Hypogonadism in Reproductive Years


  • Obese man sitting in doctor's office


    Although the man was considered obese, his physical examination findings were fairly normal.

An obese 43-year-old male presents for evaluation of primary infertility and loss of libido. His wife is 37 and has regular periods but has moderate premature ovarian failure. Aside from the obesity, the physical examination was within normal limits.

Laboratory findings are as follows:

  • Testosterone 103 ng/dL (normal 300-900ng/dl)
  • Estradiol 54  (normal range less than 39ng/dl)
  • FSH  3.2 (normal range 2.0-11.0ng/dl)
  • LH 2.5 (normal 2.0-9.0ng/dl).

Semen analysis reveals 

  • volume of 3 mL (normal 2 – 5 mL)
  • concentration of 150 million/mL 
  • progressive motility: 72% (greater than 40% considered normal) 
  • strict sperm morphology: 8% normal forms (normal  greater than 4% normal forms). 


This case was provided by Stanton C. Honig MD, clinical professor of Urology at Yale School of Medicine, and Shu Pan, MD, resident in Urology at Yale Urology, in New Haven, Connecticut.ReferencesPavlovich CP, King P, Goldstein M, Schlegel PN. Evidence...

Submit your diagnosis to see full explanation.

This case was provided by Stanton C. Honig MD, clinical professor of Urology at Yale School of Medicine, and Shu Pan, MD, resident in Urology at Yale Urology, in New Haven, Connecticut.


Pavlovich CP, King P, Goldstein M, Schlegel PN. Evidence of a treatable endocrinopathy in infertile men. J Urol. 2001l 165: 837-41.

Helo S, Ellen J, Mechlin C, Feustel P, Grossman M, Ditkoff E, and McCullough A. A randomized prospective double-blind comparison trial of clomiphene citrate and anastrozole in raising testosterone in hypogonadal men. J Sex Med. 2015. 12(8):1761-9.

Chandrapal JC1, Nielson S2, Patel DP1, Zhang C3, Presson AP3, Brant WO1, Myers JB1, Hotaling JM1. Characterising the safety of clomiphene citrate in male patients through prostate-specific antigen, haematocrit, and testosterone levels. BJU Int. 2016 Dec;118(6):994-1000.

Ramasamy R, Scovell JM, Kovac JR, Lipshultz LI. Testosterone supplementation versus clomiphene citrate for hypogonadism: an age matched comparison of satisfaction and efficacy. J Urol. 2014 Sep;192(3):875-9.

Correct answer: C

Loss of libido may be from many causes including the stress of trying to achieve a pregnancy. Hypogonadism may be responsible for loss of libido in this case. This patient most likely has hypogonadism from incomplete pituitary stimulation and also from peripheral aromatization of testosterone (T) to estradiol (E2). Increased E2 likely exerts feedback inhibition on the anterior pituitary, reducing testosterone level. Studies have shown that patients with severe male infertility have T:E2 ratio of 6.9 in comparison to men with normal spermatogenesis (T:E2 = 14.5), although the sperm parameters are within normal parameters in this case.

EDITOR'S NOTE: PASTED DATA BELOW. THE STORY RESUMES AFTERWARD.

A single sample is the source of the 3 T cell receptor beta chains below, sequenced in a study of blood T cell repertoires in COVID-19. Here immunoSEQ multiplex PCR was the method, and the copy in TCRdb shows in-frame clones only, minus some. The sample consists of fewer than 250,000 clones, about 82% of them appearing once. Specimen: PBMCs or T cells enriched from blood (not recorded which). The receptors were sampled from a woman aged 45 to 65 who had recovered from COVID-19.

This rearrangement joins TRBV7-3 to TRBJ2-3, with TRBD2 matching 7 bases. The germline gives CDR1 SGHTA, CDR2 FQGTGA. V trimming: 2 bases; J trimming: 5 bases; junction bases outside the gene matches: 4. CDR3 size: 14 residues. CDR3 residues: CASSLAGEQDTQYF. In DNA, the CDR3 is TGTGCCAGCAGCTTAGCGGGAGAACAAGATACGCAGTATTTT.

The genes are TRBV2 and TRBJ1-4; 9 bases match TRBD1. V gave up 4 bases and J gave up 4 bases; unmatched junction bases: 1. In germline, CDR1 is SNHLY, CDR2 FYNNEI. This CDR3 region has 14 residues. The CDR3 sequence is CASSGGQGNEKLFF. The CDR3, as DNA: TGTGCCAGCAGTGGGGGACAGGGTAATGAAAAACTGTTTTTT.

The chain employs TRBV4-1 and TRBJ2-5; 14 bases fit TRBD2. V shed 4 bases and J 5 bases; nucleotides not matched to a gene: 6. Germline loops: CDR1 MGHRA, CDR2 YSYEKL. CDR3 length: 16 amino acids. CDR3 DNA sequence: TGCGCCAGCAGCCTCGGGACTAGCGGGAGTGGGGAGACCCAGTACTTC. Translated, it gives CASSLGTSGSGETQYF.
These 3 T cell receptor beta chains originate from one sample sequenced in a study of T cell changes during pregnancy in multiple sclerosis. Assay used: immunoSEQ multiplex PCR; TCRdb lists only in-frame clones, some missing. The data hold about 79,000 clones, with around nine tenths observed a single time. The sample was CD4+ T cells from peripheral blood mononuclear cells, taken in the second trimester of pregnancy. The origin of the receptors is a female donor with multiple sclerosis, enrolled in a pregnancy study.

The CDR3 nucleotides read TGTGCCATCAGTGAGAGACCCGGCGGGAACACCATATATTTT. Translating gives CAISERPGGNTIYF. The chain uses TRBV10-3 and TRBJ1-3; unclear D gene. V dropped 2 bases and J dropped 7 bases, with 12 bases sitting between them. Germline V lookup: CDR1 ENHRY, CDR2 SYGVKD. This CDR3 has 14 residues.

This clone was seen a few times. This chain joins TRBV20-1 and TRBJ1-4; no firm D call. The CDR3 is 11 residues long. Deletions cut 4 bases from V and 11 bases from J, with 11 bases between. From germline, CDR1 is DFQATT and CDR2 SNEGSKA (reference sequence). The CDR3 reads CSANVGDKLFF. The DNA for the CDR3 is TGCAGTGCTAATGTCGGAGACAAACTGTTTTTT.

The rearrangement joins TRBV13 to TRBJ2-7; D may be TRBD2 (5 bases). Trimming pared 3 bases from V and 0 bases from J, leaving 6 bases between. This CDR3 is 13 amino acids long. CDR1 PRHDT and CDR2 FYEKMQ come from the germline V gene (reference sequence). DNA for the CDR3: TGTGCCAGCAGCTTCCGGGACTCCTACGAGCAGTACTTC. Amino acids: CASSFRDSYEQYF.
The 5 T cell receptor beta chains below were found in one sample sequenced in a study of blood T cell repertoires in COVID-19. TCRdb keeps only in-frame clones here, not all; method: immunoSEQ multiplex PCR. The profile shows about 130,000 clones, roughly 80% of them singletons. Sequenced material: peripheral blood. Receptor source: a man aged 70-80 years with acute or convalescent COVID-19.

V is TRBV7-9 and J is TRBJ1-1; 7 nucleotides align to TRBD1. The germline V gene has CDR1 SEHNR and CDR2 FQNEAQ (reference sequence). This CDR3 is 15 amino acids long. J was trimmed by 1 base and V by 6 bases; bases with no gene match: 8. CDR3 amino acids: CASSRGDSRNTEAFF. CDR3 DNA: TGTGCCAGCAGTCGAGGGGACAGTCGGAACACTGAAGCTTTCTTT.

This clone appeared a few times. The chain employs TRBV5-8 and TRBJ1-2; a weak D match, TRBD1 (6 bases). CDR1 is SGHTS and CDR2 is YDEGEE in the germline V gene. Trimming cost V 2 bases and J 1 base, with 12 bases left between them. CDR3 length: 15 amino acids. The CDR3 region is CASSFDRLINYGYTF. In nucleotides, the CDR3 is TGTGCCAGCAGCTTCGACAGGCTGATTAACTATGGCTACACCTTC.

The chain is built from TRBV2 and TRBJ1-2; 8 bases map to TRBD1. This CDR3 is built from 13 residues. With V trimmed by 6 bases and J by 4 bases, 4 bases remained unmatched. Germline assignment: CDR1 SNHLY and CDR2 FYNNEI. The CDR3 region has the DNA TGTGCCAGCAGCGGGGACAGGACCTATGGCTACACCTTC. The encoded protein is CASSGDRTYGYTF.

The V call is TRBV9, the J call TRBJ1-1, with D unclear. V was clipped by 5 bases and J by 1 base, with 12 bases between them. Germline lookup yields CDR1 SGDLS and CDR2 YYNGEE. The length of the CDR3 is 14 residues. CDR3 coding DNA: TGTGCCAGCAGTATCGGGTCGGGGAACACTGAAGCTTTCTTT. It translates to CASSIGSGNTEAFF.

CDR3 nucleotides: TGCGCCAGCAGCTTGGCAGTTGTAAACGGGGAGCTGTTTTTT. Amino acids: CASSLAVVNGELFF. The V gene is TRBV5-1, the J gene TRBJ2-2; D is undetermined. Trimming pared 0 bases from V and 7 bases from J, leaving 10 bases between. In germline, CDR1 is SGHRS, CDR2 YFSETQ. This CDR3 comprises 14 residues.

Clomiphene citrate binds to estrogen receptors in the hypothalamus and pituitary, blocking feedback inhibition, thereby increasing testosterone production. Anastrozole is an aromatase inhibitor and will reduce conversion of T to E2, raising the T:E2 ratio. While the patient’s semen parameters are above 50th percentile for the aforementioned categories, this would be the most reasonable initial treatment.  Although use of clomiphene citrate and anastrozole is an “off label” treatment, and should be documented as such, it may help the patient’s symptoms and will not have a negative effect on spermatogenesis.  Side effects of clomiphene citrate include mood swings, weight gain, hypertension and rarely increased risk of deep vein thrombosis.  All of these are uncommon. One should recheck testosterone, estradiol and FSH levels within 1-2 months of initiation of therapy.  There is minimal long term data on use of these drugs in men and therefore, monitoring in cases like this for long term use should include PSA and CBC as well.

Administering exogenous testosterone (A) will address the patient’s low libido but will also further suppress intratesticular testosterone and spermatogenesis. Testosterone is CONTRAINDICATED in men of reproductive years who are trying to achieve a pregnancy, as it will almost always lower sperm concentrations. Ephedrine (B) is a sympathetomimetic agent that may increase ejaculate volume in patients with low volume ejaculate affected by diabetes, partial sympathetic nerve injury from surgery such as anterior approach to back surgery or retroperitoneal lymph node dissection for testis cancer.  (The ejaculate volume is normal in this case). Daily LH replacement therapy is not appropriate for woman. In certain circumstances, the wife may be started on a hyperstimulation protocol to increase oocyte recruitment but this NOT a different and not daily regimen.  Recombinant-FSH (E) is used in rare cases of isolated FSH deficiency. This is not the case here.

Next hm-slideshow in Clinical Quiz